Abstract Failure to identify all relevant reports of controlled trials is a potential source of bias in systematic reviews of health-care interventions. The present study aims to identify how many reports of trials -initially published as conference abstracts in the Australian and New Zealand Journal of Medicine were subsequently published in full. We identified trial reports by handsearching conference abstracts published in the Journal from 1980 to 2000. We then searched the Cochrane Controlled Trials Register and PubMed to determine how many of these had been subsequently published in full. A total of 962 reports of controlled trials was identified from the conference proceedings of 17 medical societies. Of these, 589 (61%) reports of trials were subsequently published in full, and on average within 1-2 years. Handsearching conference abstracts identified a large number of reports of controlled trials, over one-third of which were unpublished and therefore not easily accessible.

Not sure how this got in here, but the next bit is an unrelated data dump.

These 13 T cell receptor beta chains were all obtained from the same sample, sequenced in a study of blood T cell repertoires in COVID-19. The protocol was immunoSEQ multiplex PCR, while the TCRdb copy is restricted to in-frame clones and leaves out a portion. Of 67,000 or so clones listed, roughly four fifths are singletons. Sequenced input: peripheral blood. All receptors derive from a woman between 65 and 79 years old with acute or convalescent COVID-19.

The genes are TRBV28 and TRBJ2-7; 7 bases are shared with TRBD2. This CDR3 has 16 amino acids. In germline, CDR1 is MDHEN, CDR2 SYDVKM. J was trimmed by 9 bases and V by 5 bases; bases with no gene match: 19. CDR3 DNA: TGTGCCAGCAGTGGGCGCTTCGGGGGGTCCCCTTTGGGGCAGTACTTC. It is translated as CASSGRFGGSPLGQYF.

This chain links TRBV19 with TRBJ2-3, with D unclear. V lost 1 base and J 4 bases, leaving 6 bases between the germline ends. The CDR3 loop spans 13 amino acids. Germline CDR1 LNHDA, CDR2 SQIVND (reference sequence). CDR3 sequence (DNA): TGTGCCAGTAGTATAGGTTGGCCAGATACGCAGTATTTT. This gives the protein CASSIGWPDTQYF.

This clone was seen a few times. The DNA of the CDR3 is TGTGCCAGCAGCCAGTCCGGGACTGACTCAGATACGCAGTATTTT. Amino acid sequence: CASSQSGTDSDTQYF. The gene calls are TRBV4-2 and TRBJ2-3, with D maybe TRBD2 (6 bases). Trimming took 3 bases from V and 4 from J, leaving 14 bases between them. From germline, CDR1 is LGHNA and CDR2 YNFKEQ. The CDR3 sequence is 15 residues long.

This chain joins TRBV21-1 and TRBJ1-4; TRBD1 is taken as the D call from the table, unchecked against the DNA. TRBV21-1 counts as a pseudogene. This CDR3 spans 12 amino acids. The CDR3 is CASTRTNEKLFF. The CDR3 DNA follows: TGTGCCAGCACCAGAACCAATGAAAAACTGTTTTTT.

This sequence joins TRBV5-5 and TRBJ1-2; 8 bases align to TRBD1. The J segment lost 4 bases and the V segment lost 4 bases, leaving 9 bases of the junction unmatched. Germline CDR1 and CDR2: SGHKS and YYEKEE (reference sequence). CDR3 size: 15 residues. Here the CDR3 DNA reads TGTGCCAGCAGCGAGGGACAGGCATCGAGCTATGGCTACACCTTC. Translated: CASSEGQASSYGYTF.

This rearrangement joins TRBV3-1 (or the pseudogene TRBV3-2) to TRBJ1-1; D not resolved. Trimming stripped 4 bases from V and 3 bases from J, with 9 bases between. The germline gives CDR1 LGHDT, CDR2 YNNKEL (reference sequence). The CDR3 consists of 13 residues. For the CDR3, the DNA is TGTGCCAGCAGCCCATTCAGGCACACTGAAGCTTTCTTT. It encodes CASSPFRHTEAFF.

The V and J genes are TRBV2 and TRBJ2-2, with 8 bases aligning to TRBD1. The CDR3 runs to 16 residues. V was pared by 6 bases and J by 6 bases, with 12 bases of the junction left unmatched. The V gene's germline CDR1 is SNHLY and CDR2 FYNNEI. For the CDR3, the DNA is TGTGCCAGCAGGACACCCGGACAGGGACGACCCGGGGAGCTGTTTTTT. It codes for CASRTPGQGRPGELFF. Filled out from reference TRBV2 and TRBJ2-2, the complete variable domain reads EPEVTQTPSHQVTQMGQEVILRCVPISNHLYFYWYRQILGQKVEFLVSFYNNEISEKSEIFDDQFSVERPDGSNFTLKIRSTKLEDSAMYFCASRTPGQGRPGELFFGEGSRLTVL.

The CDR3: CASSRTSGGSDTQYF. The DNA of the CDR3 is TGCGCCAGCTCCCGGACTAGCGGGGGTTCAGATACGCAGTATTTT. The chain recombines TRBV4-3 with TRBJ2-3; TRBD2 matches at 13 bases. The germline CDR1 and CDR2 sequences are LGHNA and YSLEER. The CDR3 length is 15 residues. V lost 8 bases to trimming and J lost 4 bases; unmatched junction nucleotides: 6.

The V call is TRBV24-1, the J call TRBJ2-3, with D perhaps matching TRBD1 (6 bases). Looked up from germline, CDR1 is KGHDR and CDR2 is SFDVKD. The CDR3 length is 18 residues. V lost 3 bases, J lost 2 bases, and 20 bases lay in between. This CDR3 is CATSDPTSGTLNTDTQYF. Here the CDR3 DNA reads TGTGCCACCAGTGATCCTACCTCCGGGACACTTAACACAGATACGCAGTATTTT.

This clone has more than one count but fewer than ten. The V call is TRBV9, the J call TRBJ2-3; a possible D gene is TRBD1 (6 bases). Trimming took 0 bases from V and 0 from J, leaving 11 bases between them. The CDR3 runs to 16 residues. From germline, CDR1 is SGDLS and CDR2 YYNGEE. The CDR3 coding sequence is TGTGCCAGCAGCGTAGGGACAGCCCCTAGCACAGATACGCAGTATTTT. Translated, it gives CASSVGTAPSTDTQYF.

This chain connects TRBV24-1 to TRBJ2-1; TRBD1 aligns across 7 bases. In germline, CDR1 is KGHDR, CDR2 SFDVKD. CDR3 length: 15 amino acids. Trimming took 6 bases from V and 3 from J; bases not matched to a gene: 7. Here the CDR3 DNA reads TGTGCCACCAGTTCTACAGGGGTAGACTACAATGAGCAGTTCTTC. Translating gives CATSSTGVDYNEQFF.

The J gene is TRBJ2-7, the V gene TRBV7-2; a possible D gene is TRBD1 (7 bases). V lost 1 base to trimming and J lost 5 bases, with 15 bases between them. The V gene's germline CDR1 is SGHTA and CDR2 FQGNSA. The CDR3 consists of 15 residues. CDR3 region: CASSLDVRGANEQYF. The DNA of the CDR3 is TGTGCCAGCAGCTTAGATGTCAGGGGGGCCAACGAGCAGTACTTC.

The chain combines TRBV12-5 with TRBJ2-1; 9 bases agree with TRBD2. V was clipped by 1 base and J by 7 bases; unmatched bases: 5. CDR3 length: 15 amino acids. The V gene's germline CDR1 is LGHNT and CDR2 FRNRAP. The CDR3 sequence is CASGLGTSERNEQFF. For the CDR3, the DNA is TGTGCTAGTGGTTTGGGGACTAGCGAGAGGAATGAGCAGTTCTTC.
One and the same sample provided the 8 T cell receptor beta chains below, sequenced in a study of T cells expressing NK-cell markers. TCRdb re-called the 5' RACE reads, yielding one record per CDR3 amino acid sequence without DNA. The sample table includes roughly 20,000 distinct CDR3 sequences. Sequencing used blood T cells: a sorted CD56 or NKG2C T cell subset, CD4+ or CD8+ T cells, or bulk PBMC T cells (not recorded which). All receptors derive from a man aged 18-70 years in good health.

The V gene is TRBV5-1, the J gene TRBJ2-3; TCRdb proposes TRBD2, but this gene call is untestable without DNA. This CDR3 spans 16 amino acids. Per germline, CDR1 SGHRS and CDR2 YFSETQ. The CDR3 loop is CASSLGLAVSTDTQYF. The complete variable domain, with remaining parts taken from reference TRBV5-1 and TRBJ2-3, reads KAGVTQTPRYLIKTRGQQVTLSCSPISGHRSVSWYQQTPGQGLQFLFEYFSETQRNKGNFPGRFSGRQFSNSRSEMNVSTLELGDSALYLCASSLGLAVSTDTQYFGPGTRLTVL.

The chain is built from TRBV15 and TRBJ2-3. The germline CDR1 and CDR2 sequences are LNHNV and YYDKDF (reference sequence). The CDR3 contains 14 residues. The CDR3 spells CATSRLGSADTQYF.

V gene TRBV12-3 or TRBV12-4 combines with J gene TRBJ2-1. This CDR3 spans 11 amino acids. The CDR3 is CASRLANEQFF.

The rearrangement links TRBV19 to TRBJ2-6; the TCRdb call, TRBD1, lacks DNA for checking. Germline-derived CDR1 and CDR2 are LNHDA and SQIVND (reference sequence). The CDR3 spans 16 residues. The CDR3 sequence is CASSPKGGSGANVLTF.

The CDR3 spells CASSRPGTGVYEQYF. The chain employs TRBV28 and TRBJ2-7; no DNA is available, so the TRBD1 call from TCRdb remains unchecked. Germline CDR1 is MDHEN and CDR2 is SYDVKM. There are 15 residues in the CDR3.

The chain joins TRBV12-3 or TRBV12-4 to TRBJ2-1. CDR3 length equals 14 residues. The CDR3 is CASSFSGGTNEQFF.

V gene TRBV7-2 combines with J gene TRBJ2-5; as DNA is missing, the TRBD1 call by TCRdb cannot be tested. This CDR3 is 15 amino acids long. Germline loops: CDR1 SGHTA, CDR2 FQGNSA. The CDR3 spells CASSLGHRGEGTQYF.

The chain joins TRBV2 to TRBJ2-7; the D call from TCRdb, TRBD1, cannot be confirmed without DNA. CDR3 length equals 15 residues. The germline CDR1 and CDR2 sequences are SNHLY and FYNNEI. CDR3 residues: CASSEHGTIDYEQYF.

Type

Journal article

Journal

Intern Med J

Publication Date

04/2003

Volume

33

Pages

192 - 194

Keywords

Abstracting and Indexing as Topic, Australia, Humans, Information Storage and Retrieval, New Zealand, Publication Bias, Publishing, Randomized Controlled Trials as Topic, Societies, Medical